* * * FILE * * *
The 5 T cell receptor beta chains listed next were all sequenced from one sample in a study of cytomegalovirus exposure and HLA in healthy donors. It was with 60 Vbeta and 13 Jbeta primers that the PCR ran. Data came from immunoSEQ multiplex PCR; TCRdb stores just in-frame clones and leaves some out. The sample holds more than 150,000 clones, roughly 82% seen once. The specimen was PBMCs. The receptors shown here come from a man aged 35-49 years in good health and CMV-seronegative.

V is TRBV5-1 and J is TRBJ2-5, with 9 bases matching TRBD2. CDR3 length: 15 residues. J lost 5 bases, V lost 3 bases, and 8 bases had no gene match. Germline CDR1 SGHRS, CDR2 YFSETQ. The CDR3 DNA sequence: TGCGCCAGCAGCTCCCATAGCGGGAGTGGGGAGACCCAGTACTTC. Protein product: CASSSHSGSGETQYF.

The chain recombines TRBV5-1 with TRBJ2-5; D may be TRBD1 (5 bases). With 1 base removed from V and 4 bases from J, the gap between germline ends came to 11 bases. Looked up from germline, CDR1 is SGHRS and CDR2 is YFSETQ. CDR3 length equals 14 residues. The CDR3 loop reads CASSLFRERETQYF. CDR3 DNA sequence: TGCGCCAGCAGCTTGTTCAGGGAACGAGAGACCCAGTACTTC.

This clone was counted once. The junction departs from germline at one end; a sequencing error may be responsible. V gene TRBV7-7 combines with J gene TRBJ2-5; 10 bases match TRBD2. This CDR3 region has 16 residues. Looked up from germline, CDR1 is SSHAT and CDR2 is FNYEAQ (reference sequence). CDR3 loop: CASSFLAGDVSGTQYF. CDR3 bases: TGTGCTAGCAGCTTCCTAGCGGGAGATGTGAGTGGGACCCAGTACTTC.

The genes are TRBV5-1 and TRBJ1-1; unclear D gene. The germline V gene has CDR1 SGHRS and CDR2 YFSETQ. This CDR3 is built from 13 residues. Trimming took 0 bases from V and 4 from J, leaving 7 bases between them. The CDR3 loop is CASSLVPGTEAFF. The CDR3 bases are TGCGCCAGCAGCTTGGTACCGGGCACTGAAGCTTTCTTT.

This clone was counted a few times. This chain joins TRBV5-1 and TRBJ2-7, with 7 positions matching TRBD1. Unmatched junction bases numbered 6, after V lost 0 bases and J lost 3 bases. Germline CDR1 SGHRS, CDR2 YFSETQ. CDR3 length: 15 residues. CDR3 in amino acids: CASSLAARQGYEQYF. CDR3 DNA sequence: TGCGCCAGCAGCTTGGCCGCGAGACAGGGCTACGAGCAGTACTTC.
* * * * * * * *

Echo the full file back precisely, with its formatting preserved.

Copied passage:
The 5 T cell receptor beta chains listed next were all sequenced from one sample in a study of cytomegalovirus exposure and HLA in healthy donors. It was with 60 Vbeta and 13 Jbeta primers that the PCR ran. Data came from immunoSEQ multiplex PCR; TCRdb stores just in-frame clones and leaves some out. The sample holds more than 150,000 clones, roughly 82% seen once. The specimen was PBMCs. The receptors shown here come from a man aged 35-49 years in good health and CMV-seronegative.

V is TRBV5-1 and J is TRBJ2-5, with 9 bases matching TRBD2. CDR3 length: 15 residues. J lost 5 bases, V lost 3 bases, and 8 bases had no gene match. Germline CDR1 SGHRS, CDR2 YFSETQ. The CDR3 DNA sequence: TGCGCCAGCAGCTCCCATAGCGGGAGTGGGGAGACCCAGTACTTC. Protein product: CASSSHSGSGETQYF.

The chain recombines TRBV5-1 with TRBJ2-5; D may be TRBD1 (5 bases). With 1 base removed from V and 4 bases from J, the gap between germline ends came to 11 bases. Looked up from germline, CDR1 is SGHRS and CDR2 is YFSETQ. CDR3 length equals 14 residues. The CDR3 loop reads CASSLFRERETQYF. CDR3 DNA sequence: TGCGCCAGCAGCTTGTTCAGGGAACGAGAGACCCAGTACTTC.

This clone was counted once. The junction departs from germline at one end; a sequencing error may be responsible. V gene TRBV7-7 combines with J gene TRBJ2-5; 10 bases match TRBD2. This CDR3 region has 16 residues. Looked up from germline, CDR1 is SSHAT and CDR2 is FNYEAQ (reference sequence). CDR3 loop: CASSFLAGDVSGTQYF. CDR3 bases: TGTGCTAGCAGCTTCCTAGCGGGAGATGTGAGTGGGACCCAGTACTTC.

The genes are TRBV5-1 and TRBJ1-1; unclear D gene. The germline V gene has CDR1 SGHRS and CDR2 YFSETQ. This CDR3 is built from 13 residues. Trimming took 0 bases from V and 4 from J, leaving 7 bases between them. The CDR3 loop is CASSLVPGTEAFF. The CDR3 bases are TGCGCCAGCAGCTTGGTACCGGGCACTGAAGCTTTCTTT.

This clone was counted a few times. This chain joins TRBV5-1 and TRBJ2-7, with 7 positions matching TRBD1. Unmatched junction bases numbered 6, after V lost 0 bases and J lost 3 bases. Germline CDR1 SGHRS, CDR2 YFSETQ. CDR3 length: 15 residues. CDR3 in amino acids: CASSLAARQGYEQYF. CDR3 DNA sequence: TGCGCCAGCAGCTTGGCCGCGAGACAGGGCTACGAGCAGTACTTC.